In an effort to make sure its new road construction meets specifications, the Mexican state of Coahuila has turned to the Texas Transportation Institute (TTI) for help in obtaining a ground penetrating radar (GPR)-equipped vehicle. Officials from Coahuila took possession of the system June 4. TTI also trained Mexican transportation personnel to operate the system and its software, COLORMAP and PAVECHECK. The software was developed by researchers at TTI lead by Tom Scullion, manager of TTI’s Flexible Pavements Program.
GPR is a nondestructive geophysical method that “sees” underground and produces a record of subsurface features-without drilling, probing, digging or coring. Since 1988, researchers at TTI have been developing, testing and implementing GPR technology for the Texas Department of Transportation (TxDOT) to use in its road repair and maintenance activities. GPR can monitor changes in layer thickness of pavements and detect areas of either trapped moisture or air voids beneath the roadways. Keeping track of these factors is vital to efficient roadway maintenance.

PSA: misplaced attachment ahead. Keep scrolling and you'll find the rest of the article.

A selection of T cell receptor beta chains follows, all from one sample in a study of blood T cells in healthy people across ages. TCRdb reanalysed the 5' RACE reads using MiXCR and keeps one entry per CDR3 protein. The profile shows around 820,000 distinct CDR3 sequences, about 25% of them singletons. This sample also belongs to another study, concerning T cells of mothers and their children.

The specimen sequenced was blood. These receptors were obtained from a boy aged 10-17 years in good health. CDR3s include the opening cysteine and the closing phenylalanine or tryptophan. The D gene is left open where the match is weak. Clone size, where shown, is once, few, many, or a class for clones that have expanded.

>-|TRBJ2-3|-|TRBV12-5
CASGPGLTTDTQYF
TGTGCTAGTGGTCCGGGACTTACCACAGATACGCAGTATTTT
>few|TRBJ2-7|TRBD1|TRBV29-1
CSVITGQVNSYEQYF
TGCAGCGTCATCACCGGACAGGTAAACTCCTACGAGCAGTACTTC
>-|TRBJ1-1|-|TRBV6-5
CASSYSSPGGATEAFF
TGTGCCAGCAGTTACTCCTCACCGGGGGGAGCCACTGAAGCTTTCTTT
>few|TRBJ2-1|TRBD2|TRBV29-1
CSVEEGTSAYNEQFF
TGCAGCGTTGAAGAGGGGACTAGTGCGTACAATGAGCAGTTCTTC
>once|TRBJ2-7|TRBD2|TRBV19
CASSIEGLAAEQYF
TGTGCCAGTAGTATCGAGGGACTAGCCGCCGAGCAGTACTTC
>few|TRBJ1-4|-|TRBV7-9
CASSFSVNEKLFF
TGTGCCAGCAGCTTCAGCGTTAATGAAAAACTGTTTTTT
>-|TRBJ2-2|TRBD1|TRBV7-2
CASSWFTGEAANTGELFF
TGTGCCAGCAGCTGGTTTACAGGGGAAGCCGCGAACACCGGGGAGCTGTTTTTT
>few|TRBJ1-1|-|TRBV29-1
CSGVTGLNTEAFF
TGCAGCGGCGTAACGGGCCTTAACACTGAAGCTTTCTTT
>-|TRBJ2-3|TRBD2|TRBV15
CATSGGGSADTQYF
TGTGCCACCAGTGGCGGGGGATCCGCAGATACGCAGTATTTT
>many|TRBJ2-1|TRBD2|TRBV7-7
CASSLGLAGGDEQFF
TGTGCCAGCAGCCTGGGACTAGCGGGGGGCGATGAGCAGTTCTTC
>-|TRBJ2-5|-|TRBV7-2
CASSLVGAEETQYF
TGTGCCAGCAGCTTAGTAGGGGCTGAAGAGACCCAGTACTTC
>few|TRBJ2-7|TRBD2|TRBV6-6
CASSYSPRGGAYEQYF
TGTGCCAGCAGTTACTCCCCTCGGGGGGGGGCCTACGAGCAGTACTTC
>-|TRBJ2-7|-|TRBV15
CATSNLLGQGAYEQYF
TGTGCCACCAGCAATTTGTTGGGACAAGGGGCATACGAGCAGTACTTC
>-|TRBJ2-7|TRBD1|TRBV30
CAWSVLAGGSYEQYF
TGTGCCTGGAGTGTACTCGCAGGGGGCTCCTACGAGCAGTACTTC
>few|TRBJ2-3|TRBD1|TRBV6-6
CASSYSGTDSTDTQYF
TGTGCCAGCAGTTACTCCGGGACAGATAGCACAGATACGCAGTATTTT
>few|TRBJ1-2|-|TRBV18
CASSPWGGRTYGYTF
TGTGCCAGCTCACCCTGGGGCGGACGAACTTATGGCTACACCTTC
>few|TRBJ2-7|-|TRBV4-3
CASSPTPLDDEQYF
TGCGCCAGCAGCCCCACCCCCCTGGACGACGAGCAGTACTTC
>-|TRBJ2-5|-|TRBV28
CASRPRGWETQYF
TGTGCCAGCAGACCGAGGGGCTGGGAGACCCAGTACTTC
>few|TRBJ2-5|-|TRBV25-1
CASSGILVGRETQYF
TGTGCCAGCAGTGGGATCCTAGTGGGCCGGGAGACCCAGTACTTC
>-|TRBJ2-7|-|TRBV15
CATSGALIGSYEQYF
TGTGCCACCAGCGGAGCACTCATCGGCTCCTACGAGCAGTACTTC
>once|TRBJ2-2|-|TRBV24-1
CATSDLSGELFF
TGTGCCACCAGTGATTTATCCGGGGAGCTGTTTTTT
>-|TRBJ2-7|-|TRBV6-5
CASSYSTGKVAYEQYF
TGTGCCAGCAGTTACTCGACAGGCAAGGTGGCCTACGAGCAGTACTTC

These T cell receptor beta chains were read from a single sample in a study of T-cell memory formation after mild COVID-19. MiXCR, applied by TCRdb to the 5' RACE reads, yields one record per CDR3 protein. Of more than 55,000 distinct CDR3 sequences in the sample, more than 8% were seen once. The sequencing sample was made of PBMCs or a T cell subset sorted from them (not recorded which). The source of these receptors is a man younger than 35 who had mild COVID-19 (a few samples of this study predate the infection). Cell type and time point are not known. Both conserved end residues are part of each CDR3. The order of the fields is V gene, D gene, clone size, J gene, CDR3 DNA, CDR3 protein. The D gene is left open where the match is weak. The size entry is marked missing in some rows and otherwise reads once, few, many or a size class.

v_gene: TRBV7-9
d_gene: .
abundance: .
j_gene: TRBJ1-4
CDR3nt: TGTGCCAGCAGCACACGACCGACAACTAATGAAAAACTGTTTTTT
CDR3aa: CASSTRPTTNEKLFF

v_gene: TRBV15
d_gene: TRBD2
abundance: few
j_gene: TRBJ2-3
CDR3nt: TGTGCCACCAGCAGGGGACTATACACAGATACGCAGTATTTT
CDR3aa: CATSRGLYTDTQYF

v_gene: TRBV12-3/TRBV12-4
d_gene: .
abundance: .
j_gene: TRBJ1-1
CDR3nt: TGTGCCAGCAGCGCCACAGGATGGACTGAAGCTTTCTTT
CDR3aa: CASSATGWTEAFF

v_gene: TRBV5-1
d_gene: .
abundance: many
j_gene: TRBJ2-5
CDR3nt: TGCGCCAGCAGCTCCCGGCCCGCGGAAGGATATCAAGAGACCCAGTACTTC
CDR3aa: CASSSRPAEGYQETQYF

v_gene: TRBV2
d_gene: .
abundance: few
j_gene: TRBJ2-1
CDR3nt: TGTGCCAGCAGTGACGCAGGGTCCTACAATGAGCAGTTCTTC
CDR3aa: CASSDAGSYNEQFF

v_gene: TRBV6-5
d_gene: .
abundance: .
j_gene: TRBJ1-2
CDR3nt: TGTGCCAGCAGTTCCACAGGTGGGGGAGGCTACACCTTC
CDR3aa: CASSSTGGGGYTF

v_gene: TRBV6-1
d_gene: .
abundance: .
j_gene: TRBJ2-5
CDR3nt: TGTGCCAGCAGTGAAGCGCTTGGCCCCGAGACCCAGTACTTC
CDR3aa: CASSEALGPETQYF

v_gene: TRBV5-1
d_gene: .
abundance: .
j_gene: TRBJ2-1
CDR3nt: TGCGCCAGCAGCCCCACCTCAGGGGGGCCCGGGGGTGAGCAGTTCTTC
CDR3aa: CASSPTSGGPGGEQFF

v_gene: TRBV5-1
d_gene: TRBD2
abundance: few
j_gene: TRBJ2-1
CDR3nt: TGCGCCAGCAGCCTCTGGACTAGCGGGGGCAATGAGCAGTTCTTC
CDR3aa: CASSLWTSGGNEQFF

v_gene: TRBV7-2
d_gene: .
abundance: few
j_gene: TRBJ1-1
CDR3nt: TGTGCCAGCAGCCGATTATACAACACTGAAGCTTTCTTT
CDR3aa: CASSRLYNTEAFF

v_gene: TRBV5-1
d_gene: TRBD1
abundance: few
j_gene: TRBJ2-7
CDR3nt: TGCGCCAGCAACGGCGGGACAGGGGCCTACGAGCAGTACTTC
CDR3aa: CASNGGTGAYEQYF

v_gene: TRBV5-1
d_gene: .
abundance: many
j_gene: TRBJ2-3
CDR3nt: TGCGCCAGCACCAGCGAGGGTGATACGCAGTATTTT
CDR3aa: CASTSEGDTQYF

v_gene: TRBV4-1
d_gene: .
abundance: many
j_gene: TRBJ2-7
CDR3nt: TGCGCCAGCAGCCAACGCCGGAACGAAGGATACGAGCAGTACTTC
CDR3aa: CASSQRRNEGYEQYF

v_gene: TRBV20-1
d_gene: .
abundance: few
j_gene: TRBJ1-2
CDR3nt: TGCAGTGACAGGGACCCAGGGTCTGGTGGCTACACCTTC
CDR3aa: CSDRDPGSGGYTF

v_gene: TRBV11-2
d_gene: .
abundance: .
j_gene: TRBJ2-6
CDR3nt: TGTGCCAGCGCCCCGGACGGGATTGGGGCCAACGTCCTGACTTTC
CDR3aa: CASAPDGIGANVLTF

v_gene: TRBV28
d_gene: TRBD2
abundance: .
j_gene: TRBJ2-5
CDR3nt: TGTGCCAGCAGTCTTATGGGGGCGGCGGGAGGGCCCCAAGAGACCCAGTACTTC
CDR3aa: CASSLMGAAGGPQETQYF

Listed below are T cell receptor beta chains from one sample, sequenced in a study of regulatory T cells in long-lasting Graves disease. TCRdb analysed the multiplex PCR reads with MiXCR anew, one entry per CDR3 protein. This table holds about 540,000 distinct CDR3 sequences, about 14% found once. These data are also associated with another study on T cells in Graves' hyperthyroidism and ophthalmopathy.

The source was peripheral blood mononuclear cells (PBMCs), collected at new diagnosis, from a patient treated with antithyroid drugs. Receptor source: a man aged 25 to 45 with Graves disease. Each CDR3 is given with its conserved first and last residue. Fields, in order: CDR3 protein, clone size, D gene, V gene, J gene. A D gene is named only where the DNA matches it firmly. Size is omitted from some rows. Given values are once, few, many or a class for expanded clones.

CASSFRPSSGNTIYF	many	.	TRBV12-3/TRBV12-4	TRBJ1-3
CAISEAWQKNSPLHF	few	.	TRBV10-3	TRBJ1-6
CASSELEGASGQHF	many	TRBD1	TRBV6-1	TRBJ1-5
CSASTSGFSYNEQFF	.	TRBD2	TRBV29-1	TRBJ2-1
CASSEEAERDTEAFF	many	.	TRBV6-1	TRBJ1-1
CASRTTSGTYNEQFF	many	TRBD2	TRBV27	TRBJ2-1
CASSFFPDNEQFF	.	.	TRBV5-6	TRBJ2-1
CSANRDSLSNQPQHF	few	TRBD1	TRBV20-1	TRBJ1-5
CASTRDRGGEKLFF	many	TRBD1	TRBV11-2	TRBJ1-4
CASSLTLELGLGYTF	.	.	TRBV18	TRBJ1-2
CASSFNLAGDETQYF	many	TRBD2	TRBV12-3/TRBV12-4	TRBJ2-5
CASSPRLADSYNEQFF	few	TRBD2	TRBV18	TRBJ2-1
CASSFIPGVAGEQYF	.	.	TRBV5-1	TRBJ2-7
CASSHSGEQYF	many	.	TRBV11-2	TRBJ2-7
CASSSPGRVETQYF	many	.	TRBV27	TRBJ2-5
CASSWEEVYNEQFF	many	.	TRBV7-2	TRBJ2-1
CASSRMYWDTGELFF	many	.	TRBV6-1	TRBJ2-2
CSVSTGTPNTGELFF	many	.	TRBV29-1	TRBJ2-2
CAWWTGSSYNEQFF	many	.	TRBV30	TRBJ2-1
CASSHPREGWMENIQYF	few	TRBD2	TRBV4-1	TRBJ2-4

“We are receiving worldwide interest in GPR,” Scullion says. “An official from the Malaysian government visited just a week ago to take a look at our Texas system.” Scullion acknowledges TxDOT’s efforts to spread the word about GPR as being a big reason for the technology’s growing popularity.
“We are excited about having GPR in Mexico,” said Ricardo de León , Coahuila’s verification director. “It will allow us to inspect new and old roads very quickly, and will save us time and money.” De León says the GPR vehicle cost his government $82,000, but will more than pay for itself in the long run.